Industrial Solutions

Transient Thermal Event Monitoring

Transient temperature variation is a critical thermal event in many industrial processes, including ablation, welding, combustion, and power generation efficiency improvements. In these harsh environments, the startup events could rapidly increase temperature within short time, except the high-pressure, high gas flow rate, and thermal blast induced vibration, such as gas turbine blade vibration at startup moment. Many failure modes from industrial machinery systems are due to inappropriate transient temperature control. For static or slow-varying temperature measurement the thermocouple, pyrometer, and blackbody techniques have been favored historically, but they are not suitable for transient thermal detection with a bandwidth higher than 10-100Hz. Transient temperature detection with fiber sensor is highly desirable due to their advantages in low mass, small size (ø0.125mm x2mm), low specific heat, multiplexing, multi-point distribution, and electromagnetic interference immunity. With silica fiber sensor its maximum operation for dynamic thermal detection could be up to 1200°C, while sapphire fiber sensor could be used up to 1800°C. The thermal response rate could be from 150°C to 300°C per second. Such a dynamic thermal response feature could be leveraged for fast industrial process monitoring and diagnostics (M&D). One of its merits lies in its guided-mode nature that strongly limits ambient light for not overwelming the signal background. To provide a real high dynamic thermal event monitoring solution, Boston Instruments could provide either thermal radiation-based transient thermal event detection or FBG sensor wavelength-based transient thermal event detection for measuring dynamic temperature variation. Boston Instruments ThermoLine™ sensors could provide very dynamic thermal event monitoring with 250Hz to 5kHz thermal response rate.

Thermal Event Monitoring from Electromagnetic Field Systems

Superconducting magnets and inductors are capable of generating high magnetic fields and thereby storing large amounts of energy. Every superconducting material has a critical temperature Tc for a given ambient magnetic field above which the material is no longer superconducting. If a region of a superconducting conductor loses its superconducting property (i.e., becomes normal or quenches) while current is flowing in the conductor, joule heating occurs in the normal or nonsuperconducting region. If the region is small enough, the small amount of heat will be dissipated and the region will return to its superconducting state. If not, large amount of joule heating could overcome the system's ability to dissipate the heat, the normal zone will propagate and grow larger, causing a catastrophic condition which can result in severe damage to the inductor or magnet, as even more energy is dissipated in portions of the inductor or magnet. Quenching effect of the superconducting phase to normal phase transition can be detected by thermal detection. The great challenge lies in using a conventional thermocouple for measuring hot spots from magnetic coils. In fact, for such applications any electronic sensing device would suffer from interference noise so that any detection device must be completely nonmagnetic. Fiber sensor is entirely nonmetallic dielectric material (silicon dioxide), which could be used for quenching effect and hotspot detection with axial thermal profile sensor (ThermoLine™) for dynamic thermal event monitoring and detection. The fiber sensing cable could use Teflon and PTFE nonmetallic material as sheath for protection. The dynamic thermal signal will include dynamic temperature, averaged coil temperature: localized coil temperature, and whole magnet coil thermal trend analyses etc.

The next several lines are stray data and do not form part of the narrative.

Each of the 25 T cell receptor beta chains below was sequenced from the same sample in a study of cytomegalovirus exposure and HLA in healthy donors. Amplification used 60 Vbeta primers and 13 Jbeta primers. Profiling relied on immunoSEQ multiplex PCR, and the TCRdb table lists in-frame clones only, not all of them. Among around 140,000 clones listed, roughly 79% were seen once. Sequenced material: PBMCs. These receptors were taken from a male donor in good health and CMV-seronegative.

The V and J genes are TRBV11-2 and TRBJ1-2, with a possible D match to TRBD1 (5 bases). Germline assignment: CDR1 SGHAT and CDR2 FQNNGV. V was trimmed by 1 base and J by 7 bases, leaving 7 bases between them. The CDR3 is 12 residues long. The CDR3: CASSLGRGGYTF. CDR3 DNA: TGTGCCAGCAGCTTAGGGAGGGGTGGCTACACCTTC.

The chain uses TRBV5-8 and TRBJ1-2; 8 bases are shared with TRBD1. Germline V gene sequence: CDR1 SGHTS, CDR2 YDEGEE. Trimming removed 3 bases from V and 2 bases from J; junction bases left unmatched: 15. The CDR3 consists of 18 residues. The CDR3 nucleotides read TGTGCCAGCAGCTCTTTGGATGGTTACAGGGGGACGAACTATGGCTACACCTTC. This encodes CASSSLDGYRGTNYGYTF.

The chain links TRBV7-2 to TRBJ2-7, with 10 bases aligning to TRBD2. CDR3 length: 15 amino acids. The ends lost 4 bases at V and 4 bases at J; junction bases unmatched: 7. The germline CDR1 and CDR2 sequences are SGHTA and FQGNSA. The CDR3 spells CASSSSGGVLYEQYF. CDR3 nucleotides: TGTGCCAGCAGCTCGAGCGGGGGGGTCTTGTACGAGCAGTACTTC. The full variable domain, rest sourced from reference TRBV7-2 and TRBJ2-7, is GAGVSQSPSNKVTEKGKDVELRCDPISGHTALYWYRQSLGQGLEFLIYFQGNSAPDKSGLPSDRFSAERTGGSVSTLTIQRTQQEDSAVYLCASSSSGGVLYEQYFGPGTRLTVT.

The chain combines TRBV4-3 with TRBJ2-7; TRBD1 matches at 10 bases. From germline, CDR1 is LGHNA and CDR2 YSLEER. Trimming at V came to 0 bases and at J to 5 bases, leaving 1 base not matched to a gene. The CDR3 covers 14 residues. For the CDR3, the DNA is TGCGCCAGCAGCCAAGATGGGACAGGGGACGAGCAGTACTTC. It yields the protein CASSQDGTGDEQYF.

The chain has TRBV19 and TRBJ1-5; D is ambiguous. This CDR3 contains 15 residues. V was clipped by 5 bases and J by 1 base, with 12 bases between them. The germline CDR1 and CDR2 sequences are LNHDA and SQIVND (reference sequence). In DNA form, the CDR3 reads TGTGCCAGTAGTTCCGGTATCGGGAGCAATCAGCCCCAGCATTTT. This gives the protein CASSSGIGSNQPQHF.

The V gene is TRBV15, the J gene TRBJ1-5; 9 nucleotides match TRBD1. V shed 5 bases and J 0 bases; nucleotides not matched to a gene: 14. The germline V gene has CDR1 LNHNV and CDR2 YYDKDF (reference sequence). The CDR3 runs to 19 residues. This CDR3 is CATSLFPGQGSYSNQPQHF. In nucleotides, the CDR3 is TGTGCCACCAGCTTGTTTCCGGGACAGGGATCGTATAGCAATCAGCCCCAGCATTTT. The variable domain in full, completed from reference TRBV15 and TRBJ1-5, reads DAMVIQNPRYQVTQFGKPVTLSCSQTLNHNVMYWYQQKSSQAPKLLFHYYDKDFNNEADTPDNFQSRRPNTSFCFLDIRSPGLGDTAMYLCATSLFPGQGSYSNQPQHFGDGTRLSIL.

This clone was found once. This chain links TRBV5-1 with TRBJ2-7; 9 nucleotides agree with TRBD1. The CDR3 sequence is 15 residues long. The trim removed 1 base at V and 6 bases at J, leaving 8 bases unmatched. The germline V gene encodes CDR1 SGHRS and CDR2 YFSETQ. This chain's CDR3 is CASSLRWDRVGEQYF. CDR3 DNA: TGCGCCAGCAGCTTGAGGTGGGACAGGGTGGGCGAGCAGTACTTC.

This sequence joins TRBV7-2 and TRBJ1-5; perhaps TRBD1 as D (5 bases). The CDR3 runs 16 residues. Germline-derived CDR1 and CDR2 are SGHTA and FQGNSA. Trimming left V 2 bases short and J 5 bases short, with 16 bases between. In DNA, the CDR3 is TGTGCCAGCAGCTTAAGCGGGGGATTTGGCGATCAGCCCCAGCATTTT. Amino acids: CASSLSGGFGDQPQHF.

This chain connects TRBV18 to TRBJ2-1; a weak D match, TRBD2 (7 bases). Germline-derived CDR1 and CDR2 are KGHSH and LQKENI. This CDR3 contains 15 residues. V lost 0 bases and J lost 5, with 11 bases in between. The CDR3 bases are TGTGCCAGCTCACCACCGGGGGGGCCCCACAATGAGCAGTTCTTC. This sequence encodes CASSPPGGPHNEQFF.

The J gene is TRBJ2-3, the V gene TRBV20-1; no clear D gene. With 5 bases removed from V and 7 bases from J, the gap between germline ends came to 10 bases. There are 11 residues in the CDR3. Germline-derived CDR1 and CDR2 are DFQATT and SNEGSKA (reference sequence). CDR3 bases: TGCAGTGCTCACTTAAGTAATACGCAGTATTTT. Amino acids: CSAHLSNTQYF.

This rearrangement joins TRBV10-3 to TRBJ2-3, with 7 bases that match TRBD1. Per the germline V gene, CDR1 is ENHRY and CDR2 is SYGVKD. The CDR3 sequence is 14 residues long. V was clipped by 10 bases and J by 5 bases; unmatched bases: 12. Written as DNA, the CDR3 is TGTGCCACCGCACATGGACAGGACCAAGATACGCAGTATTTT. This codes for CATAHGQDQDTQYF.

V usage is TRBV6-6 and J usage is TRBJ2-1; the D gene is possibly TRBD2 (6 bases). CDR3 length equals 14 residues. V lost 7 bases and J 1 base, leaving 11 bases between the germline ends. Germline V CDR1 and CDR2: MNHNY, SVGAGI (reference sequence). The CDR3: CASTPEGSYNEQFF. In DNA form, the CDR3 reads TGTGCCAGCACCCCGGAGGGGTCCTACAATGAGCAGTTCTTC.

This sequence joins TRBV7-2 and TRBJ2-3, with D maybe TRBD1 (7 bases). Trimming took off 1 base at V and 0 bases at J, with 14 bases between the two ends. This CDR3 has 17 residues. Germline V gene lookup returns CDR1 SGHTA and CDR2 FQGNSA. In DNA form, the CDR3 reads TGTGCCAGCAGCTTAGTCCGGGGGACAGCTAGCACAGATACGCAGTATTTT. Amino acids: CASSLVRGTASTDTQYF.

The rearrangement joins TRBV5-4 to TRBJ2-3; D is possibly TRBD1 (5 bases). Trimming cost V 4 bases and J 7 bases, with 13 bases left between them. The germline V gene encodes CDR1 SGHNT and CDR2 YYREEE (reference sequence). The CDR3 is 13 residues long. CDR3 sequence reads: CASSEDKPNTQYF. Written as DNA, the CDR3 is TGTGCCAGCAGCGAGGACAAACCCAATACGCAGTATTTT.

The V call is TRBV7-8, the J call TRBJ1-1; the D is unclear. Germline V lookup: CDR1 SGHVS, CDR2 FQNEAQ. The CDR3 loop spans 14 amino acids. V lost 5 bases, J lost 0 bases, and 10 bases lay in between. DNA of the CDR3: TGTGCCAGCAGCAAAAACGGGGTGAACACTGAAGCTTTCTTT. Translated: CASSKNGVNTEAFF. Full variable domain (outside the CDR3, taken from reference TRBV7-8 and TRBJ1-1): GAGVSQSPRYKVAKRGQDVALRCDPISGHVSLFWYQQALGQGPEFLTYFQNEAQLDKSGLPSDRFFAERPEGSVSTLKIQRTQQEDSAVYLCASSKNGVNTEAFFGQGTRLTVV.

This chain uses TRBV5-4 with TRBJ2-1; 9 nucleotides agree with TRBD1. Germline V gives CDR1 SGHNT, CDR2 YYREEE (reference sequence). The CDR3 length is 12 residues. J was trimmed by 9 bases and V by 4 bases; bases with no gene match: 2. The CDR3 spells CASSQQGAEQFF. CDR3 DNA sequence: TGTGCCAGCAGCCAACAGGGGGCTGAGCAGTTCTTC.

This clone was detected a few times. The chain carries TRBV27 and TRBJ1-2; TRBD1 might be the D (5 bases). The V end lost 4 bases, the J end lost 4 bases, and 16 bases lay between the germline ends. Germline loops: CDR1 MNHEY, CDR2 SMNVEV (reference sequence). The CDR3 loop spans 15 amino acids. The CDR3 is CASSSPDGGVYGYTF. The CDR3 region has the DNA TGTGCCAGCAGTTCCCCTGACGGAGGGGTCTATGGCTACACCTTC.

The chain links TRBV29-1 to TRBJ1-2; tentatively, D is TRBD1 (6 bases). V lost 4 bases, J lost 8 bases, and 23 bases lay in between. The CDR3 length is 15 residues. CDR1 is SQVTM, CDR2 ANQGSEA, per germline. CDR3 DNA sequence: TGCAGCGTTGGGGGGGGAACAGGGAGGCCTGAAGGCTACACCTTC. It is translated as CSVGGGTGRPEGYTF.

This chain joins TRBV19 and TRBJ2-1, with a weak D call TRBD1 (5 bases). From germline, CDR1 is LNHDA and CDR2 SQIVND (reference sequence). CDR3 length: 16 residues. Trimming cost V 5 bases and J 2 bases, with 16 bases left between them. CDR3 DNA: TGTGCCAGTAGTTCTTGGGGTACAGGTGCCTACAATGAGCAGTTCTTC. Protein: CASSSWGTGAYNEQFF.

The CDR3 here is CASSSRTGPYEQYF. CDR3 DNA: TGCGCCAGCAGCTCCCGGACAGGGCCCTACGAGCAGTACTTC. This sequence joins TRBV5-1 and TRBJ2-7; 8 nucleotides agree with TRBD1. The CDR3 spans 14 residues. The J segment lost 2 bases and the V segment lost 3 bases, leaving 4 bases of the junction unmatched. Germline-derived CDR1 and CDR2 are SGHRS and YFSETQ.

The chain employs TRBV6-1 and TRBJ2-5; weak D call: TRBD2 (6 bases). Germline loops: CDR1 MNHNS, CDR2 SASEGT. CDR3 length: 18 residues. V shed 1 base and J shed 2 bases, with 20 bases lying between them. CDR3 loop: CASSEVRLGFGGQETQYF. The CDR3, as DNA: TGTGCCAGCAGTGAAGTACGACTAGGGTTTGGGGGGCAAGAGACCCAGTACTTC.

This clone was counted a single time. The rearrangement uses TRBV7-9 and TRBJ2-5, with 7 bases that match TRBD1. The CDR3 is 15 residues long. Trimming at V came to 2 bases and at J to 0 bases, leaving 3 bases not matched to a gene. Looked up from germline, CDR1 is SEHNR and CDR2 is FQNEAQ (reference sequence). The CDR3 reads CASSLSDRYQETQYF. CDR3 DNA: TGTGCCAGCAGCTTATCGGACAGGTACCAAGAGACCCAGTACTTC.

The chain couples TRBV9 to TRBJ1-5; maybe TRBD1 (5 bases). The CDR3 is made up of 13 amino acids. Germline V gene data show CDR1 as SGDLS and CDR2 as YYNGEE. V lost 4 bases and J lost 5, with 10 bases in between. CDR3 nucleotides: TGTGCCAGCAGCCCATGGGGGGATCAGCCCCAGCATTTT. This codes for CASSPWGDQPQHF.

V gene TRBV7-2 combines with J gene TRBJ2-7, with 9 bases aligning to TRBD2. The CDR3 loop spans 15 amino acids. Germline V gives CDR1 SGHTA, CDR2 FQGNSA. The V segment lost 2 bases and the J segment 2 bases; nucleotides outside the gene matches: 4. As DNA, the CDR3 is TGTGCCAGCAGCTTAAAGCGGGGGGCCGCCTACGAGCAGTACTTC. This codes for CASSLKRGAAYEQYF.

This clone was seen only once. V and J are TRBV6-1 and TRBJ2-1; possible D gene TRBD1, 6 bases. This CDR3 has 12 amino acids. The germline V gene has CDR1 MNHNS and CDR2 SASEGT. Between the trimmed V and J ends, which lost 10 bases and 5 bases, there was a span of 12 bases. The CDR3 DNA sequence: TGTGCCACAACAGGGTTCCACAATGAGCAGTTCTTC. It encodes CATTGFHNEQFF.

Similar to MRI high-magnetic coil situation, there are many other applications from CT, x-ray and high-energy detector development, radioactive therapy dosage control, and microwave-assisted coal gasificaiton. Dynamic thermal profile detection will provide real-time transient event monitoring. In addition, utilizing a probe package of the fiber bundle based displacement sensor can be used for high magnetic field of >10T displacement detection from a superconducting magnets. In general, fiber optical based temperature, strain, vibration, and displacement sensors have demonstrated to be a desirable measurement technique to avoid electromagnetic interference issue. Boston Instruments ThermoLine™ sensors could provide very dynamic thermal event monitoring with 250Hz to 5kHz thermal response rate under high-magnetic field condition.

Temperature Uniformity Monitoring from Electric Power Generation Equipment

End-winding in electric generators, stators, and transformers are typical representations of power generation industrial systems, where the operation condition monitoring is critical part of condition-based maintenance practices. For maintaining these assets for long-term safe operations the end-winding coil inside the large capacity transformer or generator or stator may have non-uniformed temperature distribution or random vibration or displacement from different windings or locations. In some case the insulation degradation causes localized hot spots that could shorten whole equipment's lifetime, and may lead to unexpected fire, loss of the property, and damage on other electric equipment. Several methods, such as detecting dissolved gas (H2) and acoustic noise, acceleration, vibration, and RTD etc. for detecting these electric equipment structural health condition. However, fiber Bragg grating based temperature sensor is entirely nonmetallic dielectric material, which could be used for hot-spot, vibration, displacement detection.